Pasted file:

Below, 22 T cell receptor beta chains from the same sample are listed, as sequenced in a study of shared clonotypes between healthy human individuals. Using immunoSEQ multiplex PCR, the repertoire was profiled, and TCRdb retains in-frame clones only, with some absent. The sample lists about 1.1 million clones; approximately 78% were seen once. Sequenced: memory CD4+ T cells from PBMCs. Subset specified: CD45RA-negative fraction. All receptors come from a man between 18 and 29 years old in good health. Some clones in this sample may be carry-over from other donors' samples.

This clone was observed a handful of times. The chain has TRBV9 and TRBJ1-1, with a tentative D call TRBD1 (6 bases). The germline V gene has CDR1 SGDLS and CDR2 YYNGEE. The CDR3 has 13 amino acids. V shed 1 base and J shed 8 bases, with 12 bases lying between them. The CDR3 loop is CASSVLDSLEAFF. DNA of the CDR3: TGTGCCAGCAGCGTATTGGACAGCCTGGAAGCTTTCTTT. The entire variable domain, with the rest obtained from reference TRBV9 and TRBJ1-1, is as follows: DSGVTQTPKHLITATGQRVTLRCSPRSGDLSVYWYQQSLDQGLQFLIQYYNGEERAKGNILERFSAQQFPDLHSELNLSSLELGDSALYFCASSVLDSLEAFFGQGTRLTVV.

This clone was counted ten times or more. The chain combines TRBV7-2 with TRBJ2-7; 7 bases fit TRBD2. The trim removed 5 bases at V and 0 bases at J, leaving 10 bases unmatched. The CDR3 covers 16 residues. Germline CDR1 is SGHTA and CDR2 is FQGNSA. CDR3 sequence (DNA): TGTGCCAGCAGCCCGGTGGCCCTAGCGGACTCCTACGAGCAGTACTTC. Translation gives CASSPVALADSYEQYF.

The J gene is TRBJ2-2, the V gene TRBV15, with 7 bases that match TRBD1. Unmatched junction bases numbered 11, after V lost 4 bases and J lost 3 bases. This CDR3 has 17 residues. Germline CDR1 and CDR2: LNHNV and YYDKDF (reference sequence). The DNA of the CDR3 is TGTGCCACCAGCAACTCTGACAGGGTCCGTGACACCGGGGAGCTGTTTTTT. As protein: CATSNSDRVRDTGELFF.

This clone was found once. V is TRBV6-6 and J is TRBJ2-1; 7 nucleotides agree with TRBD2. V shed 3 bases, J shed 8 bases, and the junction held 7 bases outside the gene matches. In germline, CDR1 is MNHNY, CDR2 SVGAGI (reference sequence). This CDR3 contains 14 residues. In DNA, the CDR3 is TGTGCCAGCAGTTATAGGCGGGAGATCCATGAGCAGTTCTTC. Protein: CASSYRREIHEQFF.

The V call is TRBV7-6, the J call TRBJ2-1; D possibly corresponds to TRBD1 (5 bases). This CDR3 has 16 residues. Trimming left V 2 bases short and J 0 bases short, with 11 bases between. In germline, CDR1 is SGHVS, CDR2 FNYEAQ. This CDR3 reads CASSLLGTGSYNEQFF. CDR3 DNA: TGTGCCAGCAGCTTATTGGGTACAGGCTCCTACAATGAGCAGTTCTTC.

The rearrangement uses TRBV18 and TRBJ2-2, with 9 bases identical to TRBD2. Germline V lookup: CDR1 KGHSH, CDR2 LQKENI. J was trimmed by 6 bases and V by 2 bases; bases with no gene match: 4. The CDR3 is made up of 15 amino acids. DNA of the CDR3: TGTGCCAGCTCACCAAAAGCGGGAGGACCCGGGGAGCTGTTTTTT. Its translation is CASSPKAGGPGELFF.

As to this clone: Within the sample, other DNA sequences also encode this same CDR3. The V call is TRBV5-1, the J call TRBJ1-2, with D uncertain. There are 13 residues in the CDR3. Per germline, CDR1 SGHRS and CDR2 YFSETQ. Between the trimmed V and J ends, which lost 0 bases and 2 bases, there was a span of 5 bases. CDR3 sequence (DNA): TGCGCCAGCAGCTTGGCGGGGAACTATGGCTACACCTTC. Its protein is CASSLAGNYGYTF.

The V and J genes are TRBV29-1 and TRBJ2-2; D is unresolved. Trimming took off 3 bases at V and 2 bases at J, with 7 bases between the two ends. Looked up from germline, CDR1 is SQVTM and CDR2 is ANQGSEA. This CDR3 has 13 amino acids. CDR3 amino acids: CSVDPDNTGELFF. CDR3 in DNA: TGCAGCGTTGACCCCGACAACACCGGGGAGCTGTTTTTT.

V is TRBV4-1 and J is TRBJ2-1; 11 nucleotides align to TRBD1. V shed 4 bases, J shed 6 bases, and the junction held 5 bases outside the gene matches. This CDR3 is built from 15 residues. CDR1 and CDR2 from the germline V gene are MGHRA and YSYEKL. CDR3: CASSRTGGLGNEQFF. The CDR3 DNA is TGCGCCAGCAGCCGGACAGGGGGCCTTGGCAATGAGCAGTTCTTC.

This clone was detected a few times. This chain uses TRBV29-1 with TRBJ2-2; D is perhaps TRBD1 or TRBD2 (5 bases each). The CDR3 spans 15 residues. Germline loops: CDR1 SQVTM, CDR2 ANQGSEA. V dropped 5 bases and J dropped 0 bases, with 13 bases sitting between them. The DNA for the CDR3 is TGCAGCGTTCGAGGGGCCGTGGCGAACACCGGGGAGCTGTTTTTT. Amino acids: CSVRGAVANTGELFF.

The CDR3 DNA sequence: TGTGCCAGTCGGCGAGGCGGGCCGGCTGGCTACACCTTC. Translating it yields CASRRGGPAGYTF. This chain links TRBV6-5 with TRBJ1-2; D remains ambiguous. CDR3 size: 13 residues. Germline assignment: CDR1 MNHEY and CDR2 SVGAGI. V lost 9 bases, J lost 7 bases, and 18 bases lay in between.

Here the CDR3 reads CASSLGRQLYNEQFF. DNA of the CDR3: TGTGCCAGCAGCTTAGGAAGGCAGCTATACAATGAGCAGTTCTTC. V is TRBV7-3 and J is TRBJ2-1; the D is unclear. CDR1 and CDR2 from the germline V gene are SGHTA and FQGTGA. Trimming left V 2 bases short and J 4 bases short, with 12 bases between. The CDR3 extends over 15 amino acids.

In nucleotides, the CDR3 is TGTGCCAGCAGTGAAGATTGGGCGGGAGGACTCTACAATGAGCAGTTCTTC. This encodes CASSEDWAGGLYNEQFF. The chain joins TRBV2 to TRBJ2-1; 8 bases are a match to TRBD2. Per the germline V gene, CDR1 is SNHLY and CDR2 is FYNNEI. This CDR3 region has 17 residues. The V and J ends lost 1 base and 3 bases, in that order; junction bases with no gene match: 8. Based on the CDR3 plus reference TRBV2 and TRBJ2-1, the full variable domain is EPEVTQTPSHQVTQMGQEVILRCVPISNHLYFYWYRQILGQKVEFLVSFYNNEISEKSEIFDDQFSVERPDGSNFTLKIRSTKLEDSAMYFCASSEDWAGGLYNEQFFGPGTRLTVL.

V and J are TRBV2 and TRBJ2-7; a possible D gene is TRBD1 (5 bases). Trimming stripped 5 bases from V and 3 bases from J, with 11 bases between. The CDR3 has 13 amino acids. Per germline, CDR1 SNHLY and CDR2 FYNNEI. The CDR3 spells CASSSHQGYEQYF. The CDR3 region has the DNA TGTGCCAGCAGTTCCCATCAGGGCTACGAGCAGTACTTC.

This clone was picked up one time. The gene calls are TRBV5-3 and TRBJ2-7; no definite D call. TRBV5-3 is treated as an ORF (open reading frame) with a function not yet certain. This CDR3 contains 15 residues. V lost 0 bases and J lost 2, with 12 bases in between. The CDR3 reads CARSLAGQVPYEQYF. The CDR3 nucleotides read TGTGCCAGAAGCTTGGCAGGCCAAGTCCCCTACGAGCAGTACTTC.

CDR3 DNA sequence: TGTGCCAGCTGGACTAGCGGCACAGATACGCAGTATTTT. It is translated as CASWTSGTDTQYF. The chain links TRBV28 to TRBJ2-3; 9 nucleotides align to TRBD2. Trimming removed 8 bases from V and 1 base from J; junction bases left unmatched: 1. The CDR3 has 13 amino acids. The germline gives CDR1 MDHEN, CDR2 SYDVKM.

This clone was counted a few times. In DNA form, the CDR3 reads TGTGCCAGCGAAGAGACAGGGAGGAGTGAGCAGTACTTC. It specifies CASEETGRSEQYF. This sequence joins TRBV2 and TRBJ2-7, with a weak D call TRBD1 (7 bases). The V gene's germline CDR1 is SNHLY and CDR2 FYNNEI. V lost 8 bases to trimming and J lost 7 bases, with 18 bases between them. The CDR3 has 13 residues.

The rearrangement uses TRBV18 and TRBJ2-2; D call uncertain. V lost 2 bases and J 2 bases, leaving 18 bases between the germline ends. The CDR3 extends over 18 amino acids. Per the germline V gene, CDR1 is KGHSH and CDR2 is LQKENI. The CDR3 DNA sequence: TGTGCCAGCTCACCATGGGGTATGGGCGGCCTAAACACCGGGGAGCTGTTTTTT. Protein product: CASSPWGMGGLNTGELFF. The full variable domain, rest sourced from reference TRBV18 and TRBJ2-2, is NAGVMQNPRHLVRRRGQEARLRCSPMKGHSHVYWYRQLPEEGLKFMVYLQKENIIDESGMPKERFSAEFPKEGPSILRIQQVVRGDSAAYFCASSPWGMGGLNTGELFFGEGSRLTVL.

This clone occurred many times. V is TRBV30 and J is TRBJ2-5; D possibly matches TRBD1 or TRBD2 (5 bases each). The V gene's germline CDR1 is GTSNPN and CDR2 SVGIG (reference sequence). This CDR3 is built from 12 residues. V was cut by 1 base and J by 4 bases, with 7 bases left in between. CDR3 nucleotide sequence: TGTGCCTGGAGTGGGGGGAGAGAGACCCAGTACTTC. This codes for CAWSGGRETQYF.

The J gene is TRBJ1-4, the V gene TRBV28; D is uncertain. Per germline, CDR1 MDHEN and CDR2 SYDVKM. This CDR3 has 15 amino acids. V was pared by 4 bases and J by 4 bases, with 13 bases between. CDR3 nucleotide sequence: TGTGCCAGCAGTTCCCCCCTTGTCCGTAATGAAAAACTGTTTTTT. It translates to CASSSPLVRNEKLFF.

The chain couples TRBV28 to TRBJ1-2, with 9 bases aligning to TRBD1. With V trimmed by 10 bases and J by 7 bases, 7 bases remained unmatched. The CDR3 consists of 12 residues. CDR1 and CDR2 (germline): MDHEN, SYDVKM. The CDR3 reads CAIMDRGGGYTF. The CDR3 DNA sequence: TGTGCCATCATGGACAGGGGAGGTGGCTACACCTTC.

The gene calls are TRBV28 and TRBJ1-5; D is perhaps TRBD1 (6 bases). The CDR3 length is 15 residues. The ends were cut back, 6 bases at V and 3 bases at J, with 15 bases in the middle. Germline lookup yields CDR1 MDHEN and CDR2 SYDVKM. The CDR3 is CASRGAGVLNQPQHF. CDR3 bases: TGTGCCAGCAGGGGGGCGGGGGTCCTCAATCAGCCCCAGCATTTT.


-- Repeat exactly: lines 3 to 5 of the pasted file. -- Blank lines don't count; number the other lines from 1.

This clone was counted ten times or more. The chain combines TRBV7-2 with TRBJ2-7; 7 bases fit TRBD2. The trim removed 5 bases at V and 0 bases at J, leaving 10 bases unmatched. The CDR3 covers 16 residues. Germline CDR1 is SGHTA and CDR2 is FQGNSA. CDR3 sequence (DNA): TGTGCCAGCAGCCCGGTGGCCCTAGCGGACTCCTACGAGCAGTACTTC. Translation gives CASSPVALADSYEQYF.

The J gene is TRBJ2-2, the V gene TRBV15, with 7 bases that match TRBD1. Unmatched junction bases numbered 11, after V lost 4 bases and J lost 3 bases. This CDR3 has 17 residues. Germline CDR1 and CDR2: LNHNV and YYDKDF (reference sequence). The DNA of the CDR3 is TGTGCCACCAGCAACTCTGACAGGGTCCGTGACACCGGGGAGCTGTTTTTT. As protein: CATSNSDRVRDTGELFF.

This clone was found once. V is TRBV6-6 and J is TRBJ2-1; 7 nucleotides agree with TRBD2. V shed 3 bases, J shed 8 bases, and the junction held 7 bases outside the gene matches. In germline, CDR1 is MNHNY, CDR2 SVGAGI (reference sequence). This CDR3 contains 14 residues. In DNA, the CDR3 is TGTGCCAGCAGTTATAGGCGGGAGATCCATGAGCAGTTCTTC. Protein: CASSYRREIHEQFF.